One of the ways each of us can change birth in our culture is to listen deeply to birth stories, to understand and embrace the postpartum journey through a mother's story. Let's continue.
Within the day or two of giving birth, most mothers are chatting circles-around,or gushing through, their second birth story Gate, the GATE OF RELIEF AND GRATITUDE. This is usually a short, repeating, litany of praise for anyone and everyone who helped in anyway; it is probably fueled by endorphins and adrenalin, as well as genuine and overwhelming relief and joy. In addition, in the early weeks of postpartum, a new mother is falling in love with her baby; her
attention is naturally directed toward learning to care for her baby, getting enough sleep, and hosting a flurry of visitors. There isn’t time for reflection, yet.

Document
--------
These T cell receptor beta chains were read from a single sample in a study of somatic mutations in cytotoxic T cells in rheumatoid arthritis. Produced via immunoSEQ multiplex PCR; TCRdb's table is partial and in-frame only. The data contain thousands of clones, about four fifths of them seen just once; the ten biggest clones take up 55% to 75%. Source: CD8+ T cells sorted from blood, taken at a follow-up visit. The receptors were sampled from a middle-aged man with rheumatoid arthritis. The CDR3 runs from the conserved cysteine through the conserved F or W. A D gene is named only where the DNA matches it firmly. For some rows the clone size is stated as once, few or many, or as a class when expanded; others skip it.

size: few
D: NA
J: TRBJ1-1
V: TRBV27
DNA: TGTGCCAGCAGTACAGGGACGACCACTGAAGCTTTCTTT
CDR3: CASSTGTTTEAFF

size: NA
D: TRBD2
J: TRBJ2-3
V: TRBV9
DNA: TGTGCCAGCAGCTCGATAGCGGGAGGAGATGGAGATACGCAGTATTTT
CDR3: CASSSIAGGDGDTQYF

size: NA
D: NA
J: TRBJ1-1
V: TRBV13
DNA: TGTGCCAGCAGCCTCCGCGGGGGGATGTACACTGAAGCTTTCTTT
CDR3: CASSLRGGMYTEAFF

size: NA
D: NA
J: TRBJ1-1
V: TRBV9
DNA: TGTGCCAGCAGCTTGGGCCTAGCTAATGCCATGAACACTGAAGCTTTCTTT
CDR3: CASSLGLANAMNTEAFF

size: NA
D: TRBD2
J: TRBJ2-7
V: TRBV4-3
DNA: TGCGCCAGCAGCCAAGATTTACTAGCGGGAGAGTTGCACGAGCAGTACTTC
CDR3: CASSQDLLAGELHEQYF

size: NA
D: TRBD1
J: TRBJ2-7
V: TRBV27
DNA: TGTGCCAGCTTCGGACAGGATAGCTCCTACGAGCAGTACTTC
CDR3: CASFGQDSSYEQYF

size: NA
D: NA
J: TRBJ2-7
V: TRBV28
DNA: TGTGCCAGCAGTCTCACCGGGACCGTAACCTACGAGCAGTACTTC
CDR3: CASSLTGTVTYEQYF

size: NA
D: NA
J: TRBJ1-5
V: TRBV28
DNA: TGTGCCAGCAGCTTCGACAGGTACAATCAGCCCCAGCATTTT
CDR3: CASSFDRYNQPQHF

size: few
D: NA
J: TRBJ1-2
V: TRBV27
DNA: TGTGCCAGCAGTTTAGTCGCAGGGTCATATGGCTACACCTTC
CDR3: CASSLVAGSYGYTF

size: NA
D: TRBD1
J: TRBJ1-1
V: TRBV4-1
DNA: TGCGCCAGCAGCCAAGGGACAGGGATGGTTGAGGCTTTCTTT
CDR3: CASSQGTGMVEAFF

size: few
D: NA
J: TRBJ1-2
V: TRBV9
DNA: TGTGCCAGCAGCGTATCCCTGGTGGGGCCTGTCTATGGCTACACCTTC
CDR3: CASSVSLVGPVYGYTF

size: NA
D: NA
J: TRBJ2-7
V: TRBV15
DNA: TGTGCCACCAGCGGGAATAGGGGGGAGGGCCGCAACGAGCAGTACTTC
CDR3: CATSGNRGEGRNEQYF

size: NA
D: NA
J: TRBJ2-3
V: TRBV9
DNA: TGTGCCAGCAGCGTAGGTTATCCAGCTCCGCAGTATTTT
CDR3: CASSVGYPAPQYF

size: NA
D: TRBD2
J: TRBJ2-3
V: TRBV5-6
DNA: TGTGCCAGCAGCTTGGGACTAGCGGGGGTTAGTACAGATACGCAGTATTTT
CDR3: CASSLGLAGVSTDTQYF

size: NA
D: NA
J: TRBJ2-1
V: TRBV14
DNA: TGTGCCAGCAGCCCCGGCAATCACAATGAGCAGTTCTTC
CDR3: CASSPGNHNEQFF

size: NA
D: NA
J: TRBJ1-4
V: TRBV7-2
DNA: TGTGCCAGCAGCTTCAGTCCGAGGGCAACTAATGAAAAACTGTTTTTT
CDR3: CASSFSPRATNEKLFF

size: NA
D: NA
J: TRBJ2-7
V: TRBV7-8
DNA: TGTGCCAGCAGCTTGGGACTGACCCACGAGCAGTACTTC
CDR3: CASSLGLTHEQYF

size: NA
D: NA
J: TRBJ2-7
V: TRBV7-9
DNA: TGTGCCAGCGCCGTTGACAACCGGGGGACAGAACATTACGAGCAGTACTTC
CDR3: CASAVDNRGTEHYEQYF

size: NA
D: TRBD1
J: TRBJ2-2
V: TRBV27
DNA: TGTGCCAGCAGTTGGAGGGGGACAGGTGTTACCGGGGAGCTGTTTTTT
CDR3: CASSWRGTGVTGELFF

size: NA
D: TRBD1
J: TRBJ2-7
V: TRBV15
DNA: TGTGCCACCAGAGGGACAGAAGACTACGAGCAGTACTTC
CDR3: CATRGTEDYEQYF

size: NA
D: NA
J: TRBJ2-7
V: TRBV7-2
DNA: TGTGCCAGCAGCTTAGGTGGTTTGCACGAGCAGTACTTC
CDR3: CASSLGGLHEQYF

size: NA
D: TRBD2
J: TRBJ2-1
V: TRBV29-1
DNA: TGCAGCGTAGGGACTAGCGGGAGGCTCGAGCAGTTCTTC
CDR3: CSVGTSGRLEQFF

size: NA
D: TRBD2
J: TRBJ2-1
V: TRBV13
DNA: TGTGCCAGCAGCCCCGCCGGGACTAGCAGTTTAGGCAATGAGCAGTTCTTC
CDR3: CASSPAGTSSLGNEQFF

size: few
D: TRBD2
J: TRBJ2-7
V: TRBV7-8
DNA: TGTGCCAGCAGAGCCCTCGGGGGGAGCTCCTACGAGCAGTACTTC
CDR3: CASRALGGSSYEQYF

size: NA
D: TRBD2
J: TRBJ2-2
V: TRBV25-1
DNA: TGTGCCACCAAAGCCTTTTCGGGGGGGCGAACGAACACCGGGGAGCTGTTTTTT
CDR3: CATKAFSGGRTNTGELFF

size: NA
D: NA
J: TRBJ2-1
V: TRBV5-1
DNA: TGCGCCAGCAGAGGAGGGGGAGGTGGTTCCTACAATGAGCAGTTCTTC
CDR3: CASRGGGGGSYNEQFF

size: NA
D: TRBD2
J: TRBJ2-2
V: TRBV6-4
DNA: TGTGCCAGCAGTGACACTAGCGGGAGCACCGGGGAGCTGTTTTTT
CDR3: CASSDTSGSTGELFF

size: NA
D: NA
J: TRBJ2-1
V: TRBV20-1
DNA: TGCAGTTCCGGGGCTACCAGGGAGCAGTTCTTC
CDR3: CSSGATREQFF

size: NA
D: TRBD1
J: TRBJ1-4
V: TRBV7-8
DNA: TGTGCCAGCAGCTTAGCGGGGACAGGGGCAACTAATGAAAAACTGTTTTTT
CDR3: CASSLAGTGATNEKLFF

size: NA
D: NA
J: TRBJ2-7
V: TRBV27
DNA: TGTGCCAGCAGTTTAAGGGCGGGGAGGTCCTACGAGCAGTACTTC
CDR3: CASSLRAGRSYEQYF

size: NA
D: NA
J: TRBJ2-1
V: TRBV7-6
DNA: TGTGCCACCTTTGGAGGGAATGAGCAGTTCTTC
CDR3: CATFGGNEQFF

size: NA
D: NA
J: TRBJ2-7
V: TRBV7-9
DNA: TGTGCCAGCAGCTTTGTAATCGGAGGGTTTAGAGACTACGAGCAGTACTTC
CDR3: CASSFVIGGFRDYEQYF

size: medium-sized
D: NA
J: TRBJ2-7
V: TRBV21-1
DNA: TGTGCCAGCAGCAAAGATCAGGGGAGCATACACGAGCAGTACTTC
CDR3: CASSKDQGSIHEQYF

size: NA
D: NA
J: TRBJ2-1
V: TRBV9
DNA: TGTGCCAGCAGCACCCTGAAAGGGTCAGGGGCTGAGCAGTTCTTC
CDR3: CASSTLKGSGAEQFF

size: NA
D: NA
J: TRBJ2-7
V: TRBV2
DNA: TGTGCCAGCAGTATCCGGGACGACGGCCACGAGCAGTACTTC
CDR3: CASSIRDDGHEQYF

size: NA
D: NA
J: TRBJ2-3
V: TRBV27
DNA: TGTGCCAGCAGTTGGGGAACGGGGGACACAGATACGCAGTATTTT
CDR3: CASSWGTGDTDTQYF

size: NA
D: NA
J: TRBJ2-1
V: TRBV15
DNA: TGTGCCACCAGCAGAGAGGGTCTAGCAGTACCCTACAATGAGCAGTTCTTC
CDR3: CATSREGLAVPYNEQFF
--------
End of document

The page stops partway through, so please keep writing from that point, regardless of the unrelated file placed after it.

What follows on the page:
For many years I used to be confused when a woman—who had just endured a terrible labor ordeal, often with excessive interventions —would be gushing gratitude and giving fruit baskets. Did I miss something? Why isn’t she traumatized, asking questions, blaming or more upset?!
Unfortunately, hospitals collect patient evaluation surveys from parents while they are still in this Gate of Relief and Gratitude! So administrators pat themselves on a job well done, verified by “patient satisfaction.” I wonder if the survey were given (or given again) three to six months later, if the satisfaction ratings would be the same. I think this timing on the part of administration is probably a combination of not being aware of how the evaluations (i.e., birth story) might/would change over time and convenience: get the paperwork done quickly.
But then weeks, months, or years later, when this mother had time to reflect on what she lived through, she would begin to put the fragmented pieces together, learn more about birth, and question what happened. It was then that her story would spontaneously change, at a time she had the time or emotional reserves to sort it out.
Any Second Gate stories to share? If you were to draw your second birth story Gate, what would it look like?